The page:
EZ: One of the questions I am almost always asked in my lectures is: What do you do when someone posts something negative about you on your Facebook page? Facebook gives you the ability to delete any post on your page, so you really need to have someone looking at your content on a daily basis for a couple of reasons.
Facebook is such a great engagement tool, and when someone is taking the time out of their own busy life to engage you, whether by asking a question on your page or commenting about something they saw on your page, it’s really important to respond to that in a timely fashion—whether it’s positive or negative. If someone is writing something negative about you on your page, you definitely want to know about it so you can deal with it quickly. Facebook can alert you via e-mail or text message when there’s a new post on your Wall, so you’ll know immediately what the post says and who posted it. You have much more control over negative comments being posted on Facebook than you do on sites like Google or Yelp, because you can respond to those comments and, ultimately, if you really need to, you can delete them, whereas you can’t on Google or Yelp. It’s much easier to protect your reputation—and defend it if need be—on Facebook than on the Internet at large.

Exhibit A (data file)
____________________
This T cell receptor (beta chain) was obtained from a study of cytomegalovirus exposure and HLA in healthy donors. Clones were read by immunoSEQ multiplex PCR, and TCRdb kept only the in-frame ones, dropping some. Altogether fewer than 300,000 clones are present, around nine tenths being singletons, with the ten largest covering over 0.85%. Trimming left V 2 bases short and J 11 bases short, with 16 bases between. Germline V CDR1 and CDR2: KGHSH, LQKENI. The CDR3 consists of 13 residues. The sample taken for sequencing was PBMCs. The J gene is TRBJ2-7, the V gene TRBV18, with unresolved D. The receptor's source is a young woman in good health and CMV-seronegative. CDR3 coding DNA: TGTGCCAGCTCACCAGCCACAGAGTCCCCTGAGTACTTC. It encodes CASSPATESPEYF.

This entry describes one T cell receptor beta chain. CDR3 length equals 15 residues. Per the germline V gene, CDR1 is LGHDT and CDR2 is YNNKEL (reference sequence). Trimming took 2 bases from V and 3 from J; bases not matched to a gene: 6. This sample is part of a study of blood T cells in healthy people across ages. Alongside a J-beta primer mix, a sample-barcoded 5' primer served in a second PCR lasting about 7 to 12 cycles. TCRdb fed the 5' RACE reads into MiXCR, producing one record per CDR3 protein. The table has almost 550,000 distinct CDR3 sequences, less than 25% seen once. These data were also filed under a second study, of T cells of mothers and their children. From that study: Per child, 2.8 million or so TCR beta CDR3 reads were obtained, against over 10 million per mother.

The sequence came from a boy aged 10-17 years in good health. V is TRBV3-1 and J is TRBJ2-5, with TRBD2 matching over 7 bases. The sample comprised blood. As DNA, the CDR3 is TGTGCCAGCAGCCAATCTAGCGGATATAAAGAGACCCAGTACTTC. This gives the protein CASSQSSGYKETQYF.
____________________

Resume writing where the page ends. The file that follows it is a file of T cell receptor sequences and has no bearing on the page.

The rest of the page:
However, it is extremely important to judiciously decide when and even if you delete a post on your Wall that someone else put there. If your Facebook Wall is the vehicle a patient has chosen to air a grievance with you, I think that if you delete it you’re going to upset that patient even more and that will most likely be the end of that relationship, because they’re going to think that you’re not receptive to criticism. It’s much better to address the complaint or criticism head-on, have a constructive dialogue about it, and work to assure the patient that their concerns are being heard. If it’s something that you did wrong and there’s really no explanation for it, apologize, assure the patient that you’re going to address the matter with your staff, and thank them—yes, thank them—for the comment or the criticism so that you can make sure that it doesn’t happen again.